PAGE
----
Ribeiro’s laid-back demeanour is apparent throughout our conversation. The designer jokes that he owes his whirlwind career to a simple case of potluck. “I really enjoy telling my story because, in retrospect, everything just lined up. I feel like a cat with nine lives! Or is it seven?” In truth, Ribeiro is not so laid-back: he has a rigorous work ethic and a ‘no-corners-cut’ approach.

After some years of low-profile consultancy work, Ribeiro feels that there’s no better time for the brand to make its long-awaited return. The months spent in lockdown have clearly inspired the designer to return to his creative routes. “I tried to go back to art, but I got really restless. I knew I wasn’t finished with fashion. I felt like I still had so much to give,” he says.

He realised that his on-the-side consultancy was leaving him less than creatively satiated, so he turned to his favourite cashmere company. “I contacted Barrie, created a really striking and powerful rail, and focused on producing pieces that would look great on everyone,” he explains.

The result is Clements Ribeiro mark two. “We’re lucky everyone knows us,” says Ribeiro. “As a small brand in a hugely competitive market, it’s imperative that everyone is familiar with who you are.”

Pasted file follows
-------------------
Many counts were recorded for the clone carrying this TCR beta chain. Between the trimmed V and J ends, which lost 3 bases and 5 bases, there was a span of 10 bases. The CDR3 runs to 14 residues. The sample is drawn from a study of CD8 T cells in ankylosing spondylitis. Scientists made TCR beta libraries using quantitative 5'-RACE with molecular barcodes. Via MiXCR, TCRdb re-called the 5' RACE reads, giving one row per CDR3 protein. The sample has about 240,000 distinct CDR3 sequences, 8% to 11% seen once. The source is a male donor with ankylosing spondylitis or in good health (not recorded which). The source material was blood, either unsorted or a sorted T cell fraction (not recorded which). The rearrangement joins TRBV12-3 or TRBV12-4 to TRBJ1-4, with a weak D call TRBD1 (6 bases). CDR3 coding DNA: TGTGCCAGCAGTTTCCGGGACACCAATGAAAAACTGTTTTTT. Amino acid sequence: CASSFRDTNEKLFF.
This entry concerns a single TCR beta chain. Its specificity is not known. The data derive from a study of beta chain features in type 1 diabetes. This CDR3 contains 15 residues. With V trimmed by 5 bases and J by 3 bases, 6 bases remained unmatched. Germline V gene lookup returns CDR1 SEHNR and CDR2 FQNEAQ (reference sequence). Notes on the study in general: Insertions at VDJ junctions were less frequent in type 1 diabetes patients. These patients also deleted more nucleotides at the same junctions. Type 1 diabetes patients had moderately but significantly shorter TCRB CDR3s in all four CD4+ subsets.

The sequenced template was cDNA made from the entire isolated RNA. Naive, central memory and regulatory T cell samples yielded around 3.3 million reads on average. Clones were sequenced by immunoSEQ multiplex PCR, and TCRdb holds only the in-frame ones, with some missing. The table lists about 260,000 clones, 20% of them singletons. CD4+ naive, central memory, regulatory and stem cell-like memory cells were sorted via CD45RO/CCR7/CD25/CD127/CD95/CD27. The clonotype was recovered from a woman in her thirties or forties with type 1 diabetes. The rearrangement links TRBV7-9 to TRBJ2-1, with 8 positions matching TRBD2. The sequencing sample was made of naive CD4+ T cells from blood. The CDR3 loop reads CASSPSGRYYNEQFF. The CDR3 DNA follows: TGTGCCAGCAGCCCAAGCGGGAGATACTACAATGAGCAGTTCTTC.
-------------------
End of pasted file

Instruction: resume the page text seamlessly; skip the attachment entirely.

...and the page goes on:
Clements Ribeiro’s reawakening pays homage to the brand’s free-spirit DNA. Fine, buttery cashmere is moulded into the label’s popular twinset styles, each piece featuring unexpected colour combinations and distinctively unique stripes. The new collection also features hooded tunics and elevated loungewear, made with the on-the-go woman in mind. “Knitwear at the moment is very sculptural, chunky and thick,” Ribeiro says. “There’s so many people doing that at the moment, such as The Row and Celine, so I wanted to stick to smaller, sleeker cashmere designs.”

For Ribeiro, art is the foundation of inspiration. The process often begins with the designer turning to paintings and imagery as catalysts for colour development, which he then dissects until he finds a combination that works. “The calculation of colours is so essential to my process. What looks good in artwork doesn’t always translate into materials and clothing, so it’s about experimenting until something stands out to me.”

The designer isn’t afraid to take his time. “I’m quite happy to see the business grow organically to be honest. At the moment I’m happy with running the whole thing from my dining room table. I’m not in a hurry to make my life complicated,” he says.

In an industry where urgency is favoured, Ribeiro’s approach to a toned-down, flexible working environment is admirable. “I’m not just living for fashion anymore. I have other hobbies outside of it, which I think is so important,” he explains. “Having a job that drains you can leave you so hollow and frustrated, and ultimately means that you have to abandon other parts of you and your life, which I’m just not prepared to do anymore.”

New ideas, new beginnings and new perspectives herald a promising fresh start for Clements Ribeiro. But this isn’t a simple case of picking up the book from where he left off. “Our story is great, but it needs more than just a new chapter,” he says. “It needs a new narrative. After all, we only have one life, and I’m choosing to not just live it as one persona.”